Streak Plate Method-Principle, Methods, Significance, Limitations
- Streak plate method is a microbiological technique used to isolate a perfect strain from a specific type of organism, often a bacterium.
- Initiated in the laboratory of Koch by Loeffler and Gaffky, the dilution or isolation through streaking technique includes carefully streaking bacteria over the agar surface in a Petri dish to form isolated colonies that would eventually expand into the quantity of cells or separated colonies.
- Streaking is a rapid and, preferably, uncomplicated isolation dilution method.
- The procedure includes decreasing the bacterial concentration, from a relatively high concentration to a lower one.
- Bacteria should have decreased, suggesting that colonies are adequately separated to induce the isolation of different types of bacteria.
- Streaking is performed using a clean implement, usually an inoculation loop or a cotton swab.
- Microbiological cultures are kept up-to-date using aseptic procedures, which also help to keep the growing media clean.
Principle of Streak Plate
- The streak plate technique is an efficient method of qualitative isolation.
- It is first necessary to minimise the number of organisms in the inoculums to employ established strategies for separating distinct colonies.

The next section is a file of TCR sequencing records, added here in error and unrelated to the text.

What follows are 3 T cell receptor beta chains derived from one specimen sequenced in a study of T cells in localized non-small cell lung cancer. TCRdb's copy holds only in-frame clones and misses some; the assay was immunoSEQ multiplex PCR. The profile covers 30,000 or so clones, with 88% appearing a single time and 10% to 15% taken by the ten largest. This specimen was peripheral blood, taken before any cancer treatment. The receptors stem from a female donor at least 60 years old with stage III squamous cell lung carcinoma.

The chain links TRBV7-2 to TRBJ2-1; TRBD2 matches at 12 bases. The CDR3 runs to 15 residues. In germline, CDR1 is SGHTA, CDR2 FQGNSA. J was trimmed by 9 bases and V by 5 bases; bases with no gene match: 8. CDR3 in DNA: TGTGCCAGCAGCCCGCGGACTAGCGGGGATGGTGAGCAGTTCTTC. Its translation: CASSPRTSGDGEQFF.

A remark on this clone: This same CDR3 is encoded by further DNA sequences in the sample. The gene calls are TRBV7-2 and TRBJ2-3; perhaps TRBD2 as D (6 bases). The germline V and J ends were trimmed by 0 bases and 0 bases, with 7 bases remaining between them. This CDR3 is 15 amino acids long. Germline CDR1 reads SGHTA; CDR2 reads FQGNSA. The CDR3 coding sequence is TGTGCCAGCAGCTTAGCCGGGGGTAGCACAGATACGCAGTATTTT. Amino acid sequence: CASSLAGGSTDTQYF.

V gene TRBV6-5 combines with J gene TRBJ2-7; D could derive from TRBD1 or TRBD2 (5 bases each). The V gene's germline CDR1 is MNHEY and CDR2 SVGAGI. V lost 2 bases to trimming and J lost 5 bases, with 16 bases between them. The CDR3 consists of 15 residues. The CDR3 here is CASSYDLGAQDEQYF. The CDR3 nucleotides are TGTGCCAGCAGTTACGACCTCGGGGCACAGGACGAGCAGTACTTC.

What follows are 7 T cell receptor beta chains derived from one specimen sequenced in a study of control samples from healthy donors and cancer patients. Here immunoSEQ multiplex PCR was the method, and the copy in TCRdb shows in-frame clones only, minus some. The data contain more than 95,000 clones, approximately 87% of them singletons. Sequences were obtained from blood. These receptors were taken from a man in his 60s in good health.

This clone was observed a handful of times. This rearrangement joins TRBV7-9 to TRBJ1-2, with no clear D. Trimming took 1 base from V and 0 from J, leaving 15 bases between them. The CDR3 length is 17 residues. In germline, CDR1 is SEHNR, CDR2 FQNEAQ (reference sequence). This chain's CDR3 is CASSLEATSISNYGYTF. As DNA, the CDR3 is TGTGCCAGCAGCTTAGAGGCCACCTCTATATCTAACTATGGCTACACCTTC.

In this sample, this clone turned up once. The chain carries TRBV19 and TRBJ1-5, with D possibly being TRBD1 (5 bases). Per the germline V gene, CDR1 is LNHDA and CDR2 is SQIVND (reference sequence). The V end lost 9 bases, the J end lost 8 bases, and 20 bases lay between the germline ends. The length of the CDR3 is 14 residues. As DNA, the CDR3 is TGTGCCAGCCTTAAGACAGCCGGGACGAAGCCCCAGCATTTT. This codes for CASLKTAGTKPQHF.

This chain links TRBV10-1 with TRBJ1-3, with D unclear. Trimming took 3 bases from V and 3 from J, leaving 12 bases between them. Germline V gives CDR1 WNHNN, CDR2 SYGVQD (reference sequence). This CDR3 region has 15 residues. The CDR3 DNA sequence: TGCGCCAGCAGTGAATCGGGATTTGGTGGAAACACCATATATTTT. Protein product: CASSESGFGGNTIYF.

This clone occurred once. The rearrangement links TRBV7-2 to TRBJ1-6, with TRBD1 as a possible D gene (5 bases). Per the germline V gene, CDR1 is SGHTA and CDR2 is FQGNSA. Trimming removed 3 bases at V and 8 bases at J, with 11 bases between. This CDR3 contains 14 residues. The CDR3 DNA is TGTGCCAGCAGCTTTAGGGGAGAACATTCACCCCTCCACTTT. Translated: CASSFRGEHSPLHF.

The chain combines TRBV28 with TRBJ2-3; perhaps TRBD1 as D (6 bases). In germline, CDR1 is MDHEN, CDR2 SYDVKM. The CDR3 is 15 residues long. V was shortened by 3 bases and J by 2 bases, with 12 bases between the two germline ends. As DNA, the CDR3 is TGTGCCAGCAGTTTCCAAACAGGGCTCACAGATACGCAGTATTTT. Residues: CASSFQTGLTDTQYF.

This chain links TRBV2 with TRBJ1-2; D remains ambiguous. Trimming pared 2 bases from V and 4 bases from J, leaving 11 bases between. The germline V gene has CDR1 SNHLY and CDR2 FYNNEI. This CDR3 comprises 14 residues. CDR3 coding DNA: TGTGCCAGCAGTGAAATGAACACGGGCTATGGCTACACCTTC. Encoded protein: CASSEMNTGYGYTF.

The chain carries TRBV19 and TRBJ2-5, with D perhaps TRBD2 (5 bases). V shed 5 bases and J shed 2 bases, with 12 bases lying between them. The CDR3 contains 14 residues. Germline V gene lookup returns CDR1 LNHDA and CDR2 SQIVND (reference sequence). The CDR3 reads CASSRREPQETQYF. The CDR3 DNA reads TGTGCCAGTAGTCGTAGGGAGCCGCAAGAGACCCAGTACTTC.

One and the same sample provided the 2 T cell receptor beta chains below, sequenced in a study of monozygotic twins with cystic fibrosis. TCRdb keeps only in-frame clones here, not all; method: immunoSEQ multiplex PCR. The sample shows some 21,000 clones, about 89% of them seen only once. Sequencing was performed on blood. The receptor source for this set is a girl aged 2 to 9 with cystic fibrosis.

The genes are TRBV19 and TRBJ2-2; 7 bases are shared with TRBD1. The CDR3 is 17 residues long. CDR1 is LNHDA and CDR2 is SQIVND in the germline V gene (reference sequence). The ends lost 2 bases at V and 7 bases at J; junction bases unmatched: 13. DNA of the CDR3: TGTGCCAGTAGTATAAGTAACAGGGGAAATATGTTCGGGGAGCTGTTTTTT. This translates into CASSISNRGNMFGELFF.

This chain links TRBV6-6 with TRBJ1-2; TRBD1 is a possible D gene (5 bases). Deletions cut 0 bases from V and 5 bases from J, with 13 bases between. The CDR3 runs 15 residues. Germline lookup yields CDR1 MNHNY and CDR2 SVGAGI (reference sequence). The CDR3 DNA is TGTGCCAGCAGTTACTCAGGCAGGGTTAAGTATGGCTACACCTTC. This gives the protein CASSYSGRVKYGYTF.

- Spreading a culture loop over the surface of an agar plate is essentially a dilution technique.
- Particular cells would be adequately separated over the surface of an agar plate medium after inoculation, resulting in the isolation of the numerous species available due to the resulting drop in the size of the population.
- In the streaking procedure, a sterile loop or swab is utilised to generate an unpolluted microbial culture. Picking colonies is the process of transferring isolated colonies from an agar plate to a new agar or gelatin plate using a sterile loop or needle.
- Then, the surface of agar is streaked with an inoculating loop or needle.
- Numerous microbes are placed on the initial section of the streak, resulting in confluent proliferation or the formation of colonies across the entire streaked surface.